I love the Corinthians. If they didn’t exist, I’d have to invent them. If there were no Corinthians, then every time I wanted to tell my church about one of our problems, I’d have to say it was one of our problems, rather than say, “Can you believe what those wacky Corinthians did this time?”
This passage is in the middle of Paul’s explanation of spiritual gifts. Since this letter is probably a reply to a letter the Corinthian church sent Paul, we can guess with some confidence they've asked him about these gifts of the Holy Spirit.
We piece together something about the Corinthians from these letters, information we have about the culture and society of the time and just general human nature. That gives us a pretty good idea about their questions as well as some of the issues behind them.
The Corinthians have probably asked Paul which spiritual gift is the best one. Which one is “most spiritual?” Which one shows the most divine favor? Paul wants to answer them, but he also wants to dig into what’s behind the question.
In the passage just before this one, he reminds the Corinthians that all spiritual gifts come from the Holy Spirit. This ought to be a no-brainer, but it has a point. He re-emphasizes it by talking about the distinct but indispensable roles of the different parts of the body.
The Corinthians seemed to want to put one spiritual gift at the top of the list, and that can cause problems. Their focus seems to have been on speaking in tongues. So if that’s the best spiritual gift, then people should try to work towards it, right? They should focus their prayers, their devotions, their study, etc., on being able to speak in tongues.
See the problem? That kind of focus could easily lead a person to ignore the spiritual gift they already had. If everyone spoke in tongues, where would the gifts of compassion or of teaching or of wisdom be? If everyone had the “top” gift, then who would serve?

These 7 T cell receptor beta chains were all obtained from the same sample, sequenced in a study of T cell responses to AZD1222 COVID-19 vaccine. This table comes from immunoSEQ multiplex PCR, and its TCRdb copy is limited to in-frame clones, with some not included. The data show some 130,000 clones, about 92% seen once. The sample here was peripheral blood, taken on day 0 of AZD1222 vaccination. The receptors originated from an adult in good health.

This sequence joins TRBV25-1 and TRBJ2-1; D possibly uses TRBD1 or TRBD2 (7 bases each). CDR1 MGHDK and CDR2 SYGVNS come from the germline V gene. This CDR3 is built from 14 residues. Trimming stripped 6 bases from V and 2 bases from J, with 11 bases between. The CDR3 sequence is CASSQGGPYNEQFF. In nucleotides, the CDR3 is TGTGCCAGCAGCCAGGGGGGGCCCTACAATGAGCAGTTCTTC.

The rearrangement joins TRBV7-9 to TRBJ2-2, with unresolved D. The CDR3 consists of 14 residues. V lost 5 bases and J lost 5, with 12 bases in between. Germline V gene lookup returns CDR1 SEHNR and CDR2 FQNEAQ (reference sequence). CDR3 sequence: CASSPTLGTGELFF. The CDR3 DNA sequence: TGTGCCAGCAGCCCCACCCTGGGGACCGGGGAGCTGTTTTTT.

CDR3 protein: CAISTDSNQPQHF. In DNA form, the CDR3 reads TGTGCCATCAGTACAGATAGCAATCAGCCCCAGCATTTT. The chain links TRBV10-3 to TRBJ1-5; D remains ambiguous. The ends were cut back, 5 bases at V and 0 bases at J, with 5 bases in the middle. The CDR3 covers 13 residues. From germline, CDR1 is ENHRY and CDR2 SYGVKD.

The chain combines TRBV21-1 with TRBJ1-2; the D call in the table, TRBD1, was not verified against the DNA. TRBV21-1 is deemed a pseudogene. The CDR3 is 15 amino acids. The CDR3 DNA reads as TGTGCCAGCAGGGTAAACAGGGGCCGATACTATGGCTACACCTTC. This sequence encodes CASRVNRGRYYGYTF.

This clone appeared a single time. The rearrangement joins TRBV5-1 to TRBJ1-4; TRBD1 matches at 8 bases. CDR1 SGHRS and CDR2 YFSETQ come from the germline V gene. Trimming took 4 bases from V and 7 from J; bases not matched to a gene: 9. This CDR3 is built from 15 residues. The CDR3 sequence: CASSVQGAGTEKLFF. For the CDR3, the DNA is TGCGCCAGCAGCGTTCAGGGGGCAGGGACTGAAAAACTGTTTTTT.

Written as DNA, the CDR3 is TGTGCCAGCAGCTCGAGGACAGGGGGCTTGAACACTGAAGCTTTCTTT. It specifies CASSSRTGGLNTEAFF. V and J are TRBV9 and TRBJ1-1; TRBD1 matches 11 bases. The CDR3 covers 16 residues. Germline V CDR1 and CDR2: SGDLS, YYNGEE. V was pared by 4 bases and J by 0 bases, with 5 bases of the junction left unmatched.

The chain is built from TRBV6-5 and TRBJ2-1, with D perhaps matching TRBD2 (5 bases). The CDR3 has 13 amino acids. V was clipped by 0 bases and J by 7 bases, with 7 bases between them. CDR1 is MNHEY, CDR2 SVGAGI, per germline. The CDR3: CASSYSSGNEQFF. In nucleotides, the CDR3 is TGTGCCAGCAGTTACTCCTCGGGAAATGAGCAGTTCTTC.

A church where everyone either has or seeks the top-level spiritual gift would be a church as unable to do its work as a hand is unable to see. It would also be a church defying God’s plan, since everyone’s gifts came from the Spirit, and not from any sort of human hierarchy or scheme.
Sure, we should improve ourselves in all areas of Christian life. If I don’t have the “spiritual gift” of compassion, I don’t get a free pass to act like a jerk. I may need to work at it harder than those who seem to have such a gift, but it’s still my responsibility to live out that aspect of a Christian life. Even so, there’s no overlooking the reality that each of us has these different spiritual gifts.
Now, Paul says later on in this letter that he himself doesn’t see speaking in tongues as the most important spiritual gift. But he wants to make this point clear first, because it wouldn’t do the Corinthians much good if they switched one top gift for another.
There is a “top” gift, but Paul describes that later, and it’s the kind of gift that belongs on top because it can be there without unbalancing a Christian or the community of believers.
For now, Paul reminds the Corinthians that in the case of the body, we show our “less honorable” parts greater respect and attention. Think of a woman’s unending search for the exact pair of slacks that won’t make her look fat, or a man’s undending search for the precise arrangement of hair so that no one will know he has that bald spot.
Maybe speaking in tongues is a showier, flashier spiritual gift. But it has its proper place, Paul says, or else the church is unbalanced. Maybe compassion is the quieter, more reserved gift. But it must never be forgotten, or the church can’t be the church.
If the church ignores any of its spiritual gifts, it will find itself blind, deaf, mute, crippled and helpless. In such a case, of course, we’re thankful God is always a healer.